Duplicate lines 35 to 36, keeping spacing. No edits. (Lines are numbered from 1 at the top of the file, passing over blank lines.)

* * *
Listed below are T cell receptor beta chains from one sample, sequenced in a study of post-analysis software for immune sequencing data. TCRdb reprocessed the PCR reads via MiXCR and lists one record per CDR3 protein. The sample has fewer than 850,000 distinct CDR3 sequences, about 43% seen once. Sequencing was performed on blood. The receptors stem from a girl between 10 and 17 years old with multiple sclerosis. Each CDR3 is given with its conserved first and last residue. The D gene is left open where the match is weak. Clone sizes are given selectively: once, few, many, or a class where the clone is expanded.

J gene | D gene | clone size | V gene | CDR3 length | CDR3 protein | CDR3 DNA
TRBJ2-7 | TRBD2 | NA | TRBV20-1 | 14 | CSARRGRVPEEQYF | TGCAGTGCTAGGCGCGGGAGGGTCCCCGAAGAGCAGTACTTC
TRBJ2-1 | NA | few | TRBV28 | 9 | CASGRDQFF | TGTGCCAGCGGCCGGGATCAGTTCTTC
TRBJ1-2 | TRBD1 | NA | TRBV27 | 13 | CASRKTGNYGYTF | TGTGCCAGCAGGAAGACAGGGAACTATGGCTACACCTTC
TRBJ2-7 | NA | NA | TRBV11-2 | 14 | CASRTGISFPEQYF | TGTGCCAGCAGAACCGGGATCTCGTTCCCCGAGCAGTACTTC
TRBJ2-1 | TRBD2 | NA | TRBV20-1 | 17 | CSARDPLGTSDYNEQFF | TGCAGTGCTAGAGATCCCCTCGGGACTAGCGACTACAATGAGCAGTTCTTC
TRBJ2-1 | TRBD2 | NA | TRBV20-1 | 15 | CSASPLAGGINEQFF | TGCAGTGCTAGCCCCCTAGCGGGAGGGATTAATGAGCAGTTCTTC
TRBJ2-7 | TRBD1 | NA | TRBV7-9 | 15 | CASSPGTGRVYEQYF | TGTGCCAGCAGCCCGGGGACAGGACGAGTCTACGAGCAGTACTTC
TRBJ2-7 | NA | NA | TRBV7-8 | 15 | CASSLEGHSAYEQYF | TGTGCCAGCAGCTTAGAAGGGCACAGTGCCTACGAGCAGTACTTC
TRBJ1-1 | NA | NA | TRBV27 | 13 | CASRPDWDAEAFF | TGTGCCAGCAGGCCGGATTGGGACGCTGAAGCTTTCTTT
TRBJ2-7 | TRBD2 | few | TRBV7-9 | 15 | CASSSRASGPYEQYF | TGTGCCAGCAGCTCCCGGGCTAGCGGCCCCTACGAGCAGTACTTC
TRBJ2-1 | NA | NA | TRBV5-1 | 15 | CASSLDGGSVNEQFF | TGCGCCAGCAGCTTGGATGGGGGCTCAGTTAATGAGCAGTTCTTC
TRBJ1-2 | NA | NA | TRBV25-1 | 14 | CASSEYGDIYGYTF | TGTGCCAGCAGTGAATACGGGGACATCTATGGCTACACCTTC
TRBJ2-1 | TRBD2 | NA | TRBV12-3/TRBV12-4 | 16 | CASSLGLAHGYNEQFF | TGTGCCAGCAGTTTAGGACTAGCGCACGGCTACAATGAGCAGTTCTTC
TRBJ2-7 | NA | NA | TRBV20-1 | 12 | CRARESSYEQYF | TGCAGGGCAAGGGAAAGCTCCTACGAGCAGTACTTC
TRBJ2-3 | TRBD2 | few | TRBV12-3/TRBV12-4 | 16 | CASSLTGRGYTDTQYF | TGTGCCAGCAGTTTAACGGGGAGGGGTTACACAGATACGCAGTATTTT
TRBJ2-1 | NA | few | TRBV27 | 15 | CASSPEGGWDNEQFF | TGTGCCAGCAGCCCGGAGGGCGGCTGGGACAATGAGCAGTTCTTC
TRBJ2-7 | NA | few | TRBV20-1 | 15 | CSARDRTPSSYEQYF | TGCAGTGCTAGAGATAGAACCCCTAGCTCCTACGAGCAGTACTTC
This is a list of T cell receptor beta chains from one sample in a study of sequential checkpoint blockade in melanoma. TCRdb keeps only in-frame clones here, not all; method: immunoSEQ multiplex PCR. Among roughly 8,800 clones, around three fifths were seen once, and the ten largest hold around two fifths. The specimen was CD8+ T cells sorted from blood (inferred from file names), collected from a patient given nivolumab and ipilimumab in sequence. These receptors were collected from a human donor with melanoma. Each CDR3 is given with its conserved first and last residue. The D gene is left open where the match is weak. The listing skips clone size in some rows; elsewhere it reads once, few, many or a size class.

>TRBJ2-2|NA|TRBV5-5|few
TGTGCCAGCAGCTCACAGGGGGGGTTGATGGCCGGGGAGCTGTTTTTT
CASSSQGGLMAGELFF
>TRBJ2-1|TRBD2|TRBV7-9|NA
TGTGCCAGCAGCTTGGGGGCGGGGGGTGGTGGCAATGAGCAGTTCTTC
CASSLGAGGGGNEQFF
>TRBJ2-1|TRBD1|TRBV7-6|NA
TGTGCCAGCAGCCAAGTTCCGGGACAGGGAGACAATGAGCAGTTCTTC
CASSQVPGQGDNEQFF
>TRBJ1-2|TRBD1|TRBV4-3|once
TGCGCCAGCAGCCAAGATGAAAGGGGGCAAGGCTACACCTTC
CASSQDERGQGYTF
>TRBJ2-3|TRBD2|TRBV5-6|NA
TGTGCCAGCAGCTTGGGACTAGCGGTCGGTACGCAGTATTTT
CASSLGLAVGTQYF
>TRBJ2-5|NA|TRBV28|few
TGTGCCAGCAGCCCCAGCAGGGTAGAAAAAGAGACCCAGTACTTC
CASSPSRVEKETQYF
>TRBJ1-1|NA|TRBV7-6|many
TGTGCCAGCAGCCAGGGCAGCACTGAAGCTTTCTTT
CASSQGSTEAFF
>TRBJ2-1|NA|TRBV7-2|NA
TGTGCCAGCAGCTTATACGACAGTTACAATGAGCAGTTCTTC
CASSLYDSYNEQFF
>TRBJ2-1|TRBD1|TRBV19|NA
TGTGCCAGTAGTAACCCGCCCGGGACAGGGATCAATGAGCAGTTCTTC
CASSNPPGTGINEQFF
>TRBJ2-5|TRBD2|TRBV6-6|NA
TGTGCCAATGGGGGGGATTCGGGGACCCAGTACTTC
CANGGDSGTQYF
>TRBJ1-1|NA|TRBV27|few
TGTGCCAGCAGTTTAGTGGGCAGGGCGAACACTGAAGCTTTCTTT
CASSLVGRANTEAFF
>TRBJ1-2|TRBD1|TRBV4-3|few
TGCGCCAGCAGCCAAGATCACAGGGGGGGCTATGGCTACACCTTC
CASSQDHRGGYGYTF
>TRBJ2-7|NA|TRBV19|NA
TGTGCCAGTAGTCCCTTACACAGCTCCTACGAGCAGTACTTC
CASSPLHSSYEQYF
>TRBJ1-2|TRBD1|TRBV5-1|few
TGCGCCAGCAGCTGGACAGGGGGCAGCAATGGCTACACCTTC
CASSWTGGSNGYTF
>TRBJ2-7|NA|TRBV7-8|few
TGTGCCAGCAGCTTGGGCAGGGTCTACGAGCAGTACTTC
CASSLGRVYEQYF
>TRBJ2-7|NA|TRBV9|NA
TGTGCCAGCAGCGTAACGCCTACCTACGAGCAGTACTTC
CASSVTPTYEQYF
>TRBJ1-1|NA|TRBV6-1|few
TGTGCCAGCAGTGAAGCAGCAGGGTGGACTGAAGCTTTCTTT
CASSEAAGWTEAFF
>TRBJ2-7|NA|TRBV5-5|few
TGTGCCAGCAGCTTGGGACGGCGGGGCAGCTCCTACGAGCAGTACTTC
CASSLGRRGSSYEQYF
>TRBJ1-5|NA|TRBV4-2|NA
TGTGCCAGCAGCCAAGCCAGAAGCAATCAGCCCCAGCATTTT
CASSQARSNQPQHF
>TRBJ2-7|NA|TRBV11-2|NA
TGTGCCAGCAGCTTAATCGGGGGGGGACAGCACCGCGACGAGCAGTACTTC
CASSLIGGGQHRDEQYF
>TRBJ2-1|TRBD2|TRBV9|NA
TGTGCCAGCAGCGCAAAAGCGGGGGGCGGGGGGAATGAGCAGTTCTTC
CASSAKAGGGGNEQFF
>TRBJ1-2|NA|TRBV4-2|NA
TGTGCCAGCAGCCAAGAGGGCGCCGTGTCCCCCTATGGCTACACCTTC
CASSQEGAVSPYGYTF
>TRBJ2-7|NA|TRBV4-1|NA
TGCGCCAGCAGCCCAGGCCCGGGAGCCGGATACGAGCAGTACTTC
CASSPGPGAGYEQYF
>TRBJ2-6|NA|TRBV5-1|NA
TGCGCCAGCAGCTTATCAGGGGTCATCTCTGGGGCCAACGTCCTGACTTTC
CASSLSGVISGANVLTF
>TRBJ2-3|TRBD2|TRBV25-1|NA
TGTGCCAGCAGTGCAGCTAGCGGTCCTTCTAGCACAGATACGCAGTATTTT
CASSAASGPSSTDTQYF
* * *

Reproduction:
CASSLGLAVGTQYF
>TRBJ2-5|NA|TRBV28|few